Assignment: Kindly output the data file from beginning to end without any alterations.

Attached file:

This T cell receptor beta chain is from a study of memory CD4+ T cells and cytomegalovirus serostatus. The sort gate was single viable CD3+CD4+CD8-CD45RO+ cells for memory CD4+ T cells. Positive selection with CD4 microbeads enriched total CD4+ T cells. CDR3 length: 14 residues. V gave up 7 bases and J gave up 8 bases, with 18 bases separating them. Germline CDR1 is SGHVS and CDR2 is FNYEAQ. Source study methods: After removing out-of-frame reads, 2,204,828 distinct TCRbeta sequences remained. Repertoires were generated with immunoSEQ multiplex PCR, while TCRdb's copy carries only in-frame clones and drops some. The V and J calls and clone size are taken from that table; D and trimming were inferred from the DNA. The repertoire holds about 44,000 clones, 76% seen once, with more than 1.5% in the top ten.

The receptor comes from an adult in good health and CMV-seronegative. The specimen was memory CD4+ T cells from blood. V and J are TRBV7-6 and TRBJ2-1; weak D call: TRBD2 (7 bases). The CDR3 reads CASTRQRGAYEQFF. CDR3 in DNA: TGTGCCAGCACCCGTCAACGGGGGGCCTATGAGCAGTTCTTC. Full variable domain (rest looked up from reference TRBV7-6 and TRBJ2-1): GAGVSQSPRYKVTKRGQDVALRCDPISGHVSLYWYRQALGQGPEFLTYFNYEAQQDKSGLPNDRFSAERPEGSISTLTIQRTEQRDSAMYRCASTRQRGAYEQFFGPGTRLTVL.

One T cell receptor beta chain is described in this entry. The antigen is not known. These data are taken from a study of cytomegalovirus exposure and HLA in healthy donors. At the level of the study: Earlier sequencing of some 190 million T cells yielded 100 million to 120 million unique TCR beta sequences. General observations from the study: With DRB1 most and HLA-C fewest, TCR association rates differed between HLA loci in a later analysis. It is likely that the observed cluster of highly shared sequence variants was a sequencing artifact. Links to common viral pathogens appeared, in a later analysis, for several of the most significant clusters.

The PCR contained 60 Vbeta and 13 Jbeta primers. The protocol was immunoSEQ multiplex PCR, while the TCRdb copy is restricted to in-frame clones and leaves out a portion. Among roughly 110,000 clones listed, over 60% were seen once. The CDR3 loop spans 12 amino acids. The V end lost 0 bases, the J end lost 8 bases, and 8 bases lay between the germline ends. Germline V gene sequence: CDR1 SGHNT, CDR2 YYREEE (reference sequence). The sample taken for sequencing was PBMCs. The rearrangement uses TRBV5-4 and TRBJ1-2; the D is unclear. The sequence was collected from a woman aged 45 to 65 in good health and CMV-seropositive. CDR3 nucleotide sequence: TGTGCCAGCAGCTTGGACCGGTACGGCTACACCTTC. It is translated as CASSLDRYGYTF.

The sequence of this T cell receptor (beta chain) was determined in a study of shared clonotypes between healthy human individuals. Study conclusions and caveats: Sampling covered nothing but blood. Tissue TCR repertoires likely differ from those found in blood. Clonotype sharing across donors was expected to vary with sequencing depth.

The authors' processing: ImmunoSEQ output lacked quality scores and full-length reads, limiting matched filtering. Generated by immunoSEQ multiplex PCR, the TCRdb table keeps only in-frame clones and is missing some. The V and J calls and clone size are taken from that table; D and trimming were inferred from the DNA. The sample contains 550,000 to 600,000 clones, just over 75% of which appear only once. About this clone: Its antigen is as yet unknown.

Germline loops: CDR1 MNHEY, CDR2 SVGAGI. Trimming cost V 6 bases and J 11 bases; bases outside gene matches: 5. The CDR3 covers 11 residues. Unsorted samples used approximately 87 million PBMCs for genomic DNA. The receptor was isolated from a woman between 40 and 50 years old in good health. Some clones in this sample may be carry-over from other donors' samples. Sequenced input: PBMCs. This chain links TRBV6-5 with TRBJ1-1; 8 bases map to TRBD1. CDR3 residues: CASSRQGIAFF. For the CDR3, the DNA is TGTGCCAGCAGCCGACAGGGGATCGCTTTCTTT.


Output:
This T cell receptor beta chain is from a study of memory CD4+ T cells and cytomegalovirus serostatus. The sort gate was single viable CD3+CD4+CD8-CD45RO+ cells for memory CD4+ T cells. Positive selection with CD4 microbeads enriched total CD4+ T cells. CDR3 length: 14 residues. V gave up 7 bases and J gave up 8 bases, with 18 bases separating them. Germline CDR1 is SGHVS and CDR2 is FNYEAQ. Source study methods: After removing out-of-frame reads, 2,204,828 distinct TCRbeta sequences remained. Repertoires were generated with immunoSEQ multiplex PCR, while TCRdb's copy carries only in-frame clones and drops some. The V and J calls and clone size are taken from that table; D and trimming were inferred from the DNA. The repertoire holds about 44,000 clones, 76% seen once, with more than 1.5% in the top ten.

The receptor comes from an adult in good health and CMV-seronegative. The specimen was memory CD4+ T cells from blood. V and J are TRBV7-6 and TRBJ2-1; weak D call: TRBD2 (7 bases). The CDR3 reads CASTRQRGAYEQFF. CDR3 in DNA: TGTGCCAGCACCCGTCAACGGGGGGCCTATGAGCAGTTCTTC. Full variable domain (rest looked up from reference TRBV7-6 and TRBJ2-1): GAGVSQSPRYKVTKRGQDVALRCDPISGHVSLYWYRQALGQGPEFLTYFNYEAQQDKSGLPNDRFSAERPEGSISTLTIQRTEQRDSAMYRCASTRQRGAYEQFFGPGTRLTVL.

One T cell receptor beta chain is described in this entry. The antigen is not known. These data are taken from a study of cytomegalovirus exposure and HLA in healthy donors. At the level of the study: Earlier sequencing of some 190 million T cells yielded 100 million to 120 million unique TCR beta sequences. General observations from the study: With DRB1 most and HLA-C fewest, TCR association rates differed between HLA loci in a later analysis. It is likely that the observed cluster of highly shared sequence variants was a sequencing artifact. Links to common viral pathogens appeared, in a later analysis, for several of the most significant clusters.

The PCR contained 60 Vbeta and 13 Jbeta primers. The protocol was immunoSEQ multiplex PCR, while the TCRdb copy is restricted to in-frame clones and leaves out a portion. Among roughly 110,000 clones listed, over 60% were seen once. The CDR3 loop spans 12 amino acids. The V end lost 0 bases, the J end lost 8 bases, and 8 bases lay between the germline ends. Germline V gene sequence: CDR1 SGHNT, CDR2 YYREEE (reference sequence). The sample taken for sequencing was PBMCs. The rearrangement uses TRBV5-4 and TRBJ1-2; the D is unclear. The sequence was collected from a woman aged 45 to 65 in good health and CMV-seropositive. CDR3 nucleotide sequence: TGTGCCAGCAGCTTGGACCGGTACGGCTACACCTTC. It is translated as CASSLDRYGYTF.

The sequence of this T cell receptor (beta chain) was determined in a study of shared clonotypes between healthy human individuals. Study conclusions and caveats: Sampling covered nothing but blood. Tissue TCR repertoires likely differ from those found in blood. Clonotype sharing across donors was expected to vary with sequencing depth.

The authors' processing: ImmunoSEQ output lacked quality scores and full-length reads, limiting matched filtering. Generated by immunoSEQ multiplex PCR, the TCRdb table keeps only in-frame clones and is missing some. The V and J calls and clone size are taken from that table; D and trimming were inferred from the DNA. The sample contains 550,000 to 600,000 clones, just over 75% of which appear only once. About this clone: Its antigen is as yet unknown.

Germline loops: CDR1 MNHEY, CDR2 SVGAGI. Trimming cost V 6 bases and J 11 bases; bases outside gene matches: 5. The CDR3 covers 11 residues. Unsorted samples used approximately 87 million PBMCs for genomic DNA. The receptor was isolated from a woman between 40 and 50 years old in good health. Some clones in this sample may be carry-over from other donors' samples. Sequenced input: PBMCs. This chain links TRBV6-5 with TRBJ1-1; 8 bases map to TRBD1. CDR3 residues: CASSRQGIAFF. For the CDR3, the DNA is TGTGCCAGCAGCCGACAGGGGATCGCTTTCTTT.